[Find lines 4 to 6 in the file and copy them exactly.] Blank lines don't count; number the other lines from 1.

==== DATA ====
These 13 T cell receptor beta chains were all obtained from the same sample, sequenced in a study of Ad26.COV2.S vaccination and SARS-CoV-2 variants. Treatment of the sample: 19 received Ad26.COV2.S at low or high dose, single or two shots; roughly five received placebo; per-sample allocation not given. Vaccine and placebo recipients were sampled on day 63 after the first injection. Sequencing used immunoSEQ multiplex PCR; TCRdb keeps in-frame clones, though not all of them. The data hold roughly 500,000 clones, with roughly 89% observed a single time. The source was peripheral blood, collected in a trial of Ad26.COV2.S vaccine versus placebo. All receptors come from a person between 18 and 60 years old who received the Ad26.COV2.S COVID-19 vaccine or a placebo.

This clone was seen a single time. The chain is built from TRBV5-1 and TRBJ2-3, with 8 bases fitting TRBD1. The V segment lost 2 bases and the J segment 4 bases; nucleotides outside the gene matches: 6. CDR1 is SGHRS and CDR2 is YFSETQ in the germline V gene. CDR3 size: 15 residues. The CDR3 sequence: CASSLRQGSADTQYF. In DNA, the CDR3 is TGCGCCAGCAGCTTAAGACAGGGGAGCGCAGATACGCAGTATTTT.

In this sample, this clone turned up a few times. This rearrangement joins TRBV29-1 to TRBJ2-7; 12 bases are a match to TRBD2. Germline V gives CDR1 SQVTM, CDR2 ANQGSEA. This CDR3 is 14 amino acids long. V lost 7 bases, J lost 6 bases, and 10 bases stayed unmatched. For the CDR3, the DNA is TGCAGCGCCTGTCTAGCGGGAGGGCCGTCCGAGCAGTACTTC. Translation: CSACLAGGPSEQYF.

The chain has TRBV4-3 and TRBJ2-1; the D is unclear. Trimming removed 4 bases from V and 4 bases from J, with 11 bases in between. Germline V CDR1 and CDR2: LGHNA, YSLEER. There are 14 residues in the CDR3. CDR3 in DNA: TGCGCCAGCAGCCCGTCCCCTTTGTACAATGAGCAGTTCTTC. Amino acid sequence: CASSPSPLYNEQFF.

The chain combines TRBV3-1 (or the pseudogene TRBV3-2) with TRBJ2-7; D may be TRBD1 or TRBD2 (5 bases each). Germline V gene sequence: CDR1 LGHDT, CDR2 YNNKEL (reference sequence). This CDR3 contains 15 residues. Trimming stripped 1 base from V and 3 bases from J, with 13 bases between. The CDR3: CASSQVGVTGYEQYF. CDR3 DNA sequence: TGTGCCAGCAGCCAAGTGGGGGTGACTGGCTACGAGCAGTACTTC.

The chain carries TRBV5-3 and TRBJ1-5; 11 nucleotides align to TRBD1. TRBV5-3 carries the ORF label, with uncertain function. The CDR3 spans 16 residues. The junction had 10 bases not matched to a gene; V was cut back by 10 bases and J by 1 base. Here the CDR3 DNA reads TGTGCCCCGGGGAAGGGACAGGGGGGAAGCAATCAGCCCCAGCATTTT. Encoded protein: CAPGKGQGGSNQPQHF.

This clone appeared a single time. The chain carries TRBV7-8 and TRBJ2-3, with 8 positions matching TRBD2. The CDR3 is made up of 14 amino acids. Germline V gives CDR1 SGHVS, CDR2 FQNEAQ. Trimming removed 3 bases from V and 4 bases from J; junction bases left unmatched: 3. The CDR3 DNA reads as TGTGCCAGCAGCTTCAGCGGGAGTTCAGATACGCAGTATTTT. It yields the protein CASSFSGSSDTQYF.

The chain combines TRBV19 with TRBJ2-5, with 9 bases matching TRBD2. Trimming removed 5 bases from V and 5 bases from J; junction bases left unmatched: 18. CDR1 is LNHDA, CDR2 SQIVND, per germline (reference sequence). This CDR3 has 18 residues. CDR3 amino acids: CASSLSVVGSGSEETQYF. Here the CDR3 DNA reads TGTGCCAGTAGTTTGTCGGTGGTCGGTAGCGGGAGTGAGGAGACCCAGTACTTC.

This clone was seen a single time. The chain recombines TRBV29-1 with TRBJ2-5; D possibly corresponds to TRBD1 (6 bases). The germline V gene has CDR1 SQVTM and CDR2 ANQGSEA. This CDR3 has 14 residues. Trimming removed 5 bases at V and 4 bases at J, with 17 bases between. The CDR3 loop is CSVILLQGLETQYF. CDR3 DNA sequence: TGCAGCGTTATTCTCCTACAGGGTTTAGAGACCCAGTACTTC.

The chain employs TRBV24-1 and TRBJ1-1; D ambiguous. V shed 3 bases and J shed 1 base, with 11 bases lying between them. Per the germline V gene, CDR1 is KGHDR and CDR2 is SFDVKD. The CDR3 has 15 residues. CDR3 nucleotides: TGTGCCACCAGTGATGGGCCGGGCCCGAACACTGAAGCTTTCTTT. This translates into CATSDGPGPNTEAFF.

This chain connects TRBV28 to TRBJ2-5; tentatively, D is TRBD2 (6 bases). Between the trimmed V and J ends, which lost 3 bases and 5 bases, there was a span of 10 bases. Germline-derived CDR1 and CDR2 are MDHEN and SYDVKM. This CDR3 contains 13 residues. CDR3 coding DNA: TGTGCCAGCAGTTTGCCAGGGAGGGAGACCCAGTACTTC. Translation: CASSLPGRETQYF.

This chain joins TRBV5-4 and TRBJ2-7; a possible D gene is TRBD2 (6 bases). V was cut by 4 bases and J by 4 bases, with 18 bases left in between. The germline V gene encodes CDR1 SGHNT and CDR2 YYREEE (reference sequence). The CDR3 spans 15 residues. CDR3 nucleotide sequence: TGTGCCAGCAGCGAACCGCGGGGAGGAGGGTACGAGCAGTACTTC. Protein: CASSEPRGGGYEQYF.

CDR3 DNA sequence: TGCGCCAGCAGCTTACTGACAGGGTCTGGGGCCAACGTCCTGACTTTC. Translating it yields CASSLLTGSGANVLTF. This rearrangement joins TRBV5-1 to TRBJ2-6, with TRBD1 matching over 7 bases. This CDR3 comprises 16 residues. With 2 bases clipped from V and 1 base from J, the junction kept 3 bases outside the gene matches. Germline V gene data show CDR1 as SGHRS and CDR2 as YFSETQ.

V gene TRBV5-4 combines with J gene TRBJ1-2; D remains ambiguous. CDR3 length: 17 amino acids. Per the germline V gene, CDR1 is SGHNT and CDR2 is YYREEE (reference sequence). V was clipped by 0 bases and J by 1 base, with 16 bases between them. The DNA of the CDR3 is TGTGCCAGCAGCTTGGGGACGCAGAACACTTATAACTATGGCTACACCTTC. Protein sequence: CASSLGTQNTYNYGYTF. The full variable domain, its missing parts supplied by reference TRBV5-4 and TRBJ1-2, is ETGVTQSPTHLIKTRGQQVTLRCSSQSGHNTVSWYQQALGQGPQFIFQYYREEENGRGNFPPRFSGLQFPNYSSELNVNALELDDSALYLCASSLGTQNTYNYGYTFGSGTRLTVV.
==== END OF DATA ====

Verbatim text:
The chain has TRBV4-3 and TRBJ2-1; the D is unclear. Trimming removed 4 bases from V and 4 bases from J, with 11 bases in between. Germline V CDR1 and CDR2: LGHNA, YSLEER. There are 14 residues in the CDR3. CDR3 in DNA: TGCGCCAGCAGCCCGTCCCCTTTGTACAATGAGCAGTTCTTC. Amino acid sequence: CASSPSPLYNEQFF.

The chain combines TRBV3-1 (or the pseudogene TRBV3-2) with TRBJ2-7; D may be TRBD1 or TRBD2 (5 bases each). Germline V gene sequence: CDR1 LGHDT, CDR2 YNNKEL (reference sequence). This CDR3 contains 15 residues. Trimming stripped 1 base from V and 3 bases from J, with 13 bases between. The CDR3: CASSQVGVTGYEQYF. CDR3 DNA sequence: TGTGCCAGCAGCCAAGTGGGGGTGACTGGCTACGAGCAGTACTTC.

The chain carries TRBV5-3 and TRBJ1-5; 11 nucleotides align to TRBD1. TRBV5-3 carries the ORF label, with uncertain function. The CDR3 spans 16 residues. The junction had 10 bases not matched to a gene; V was cut back by 10 bases and J by 1 base. Here the CDR3 DNA reads TGTGCCCCGGGGAAGGGACAGGGGGGAAGCAATCAGCCCCAGCATTTT. Encoded protein: CAPGKGQGGSNQPQHF.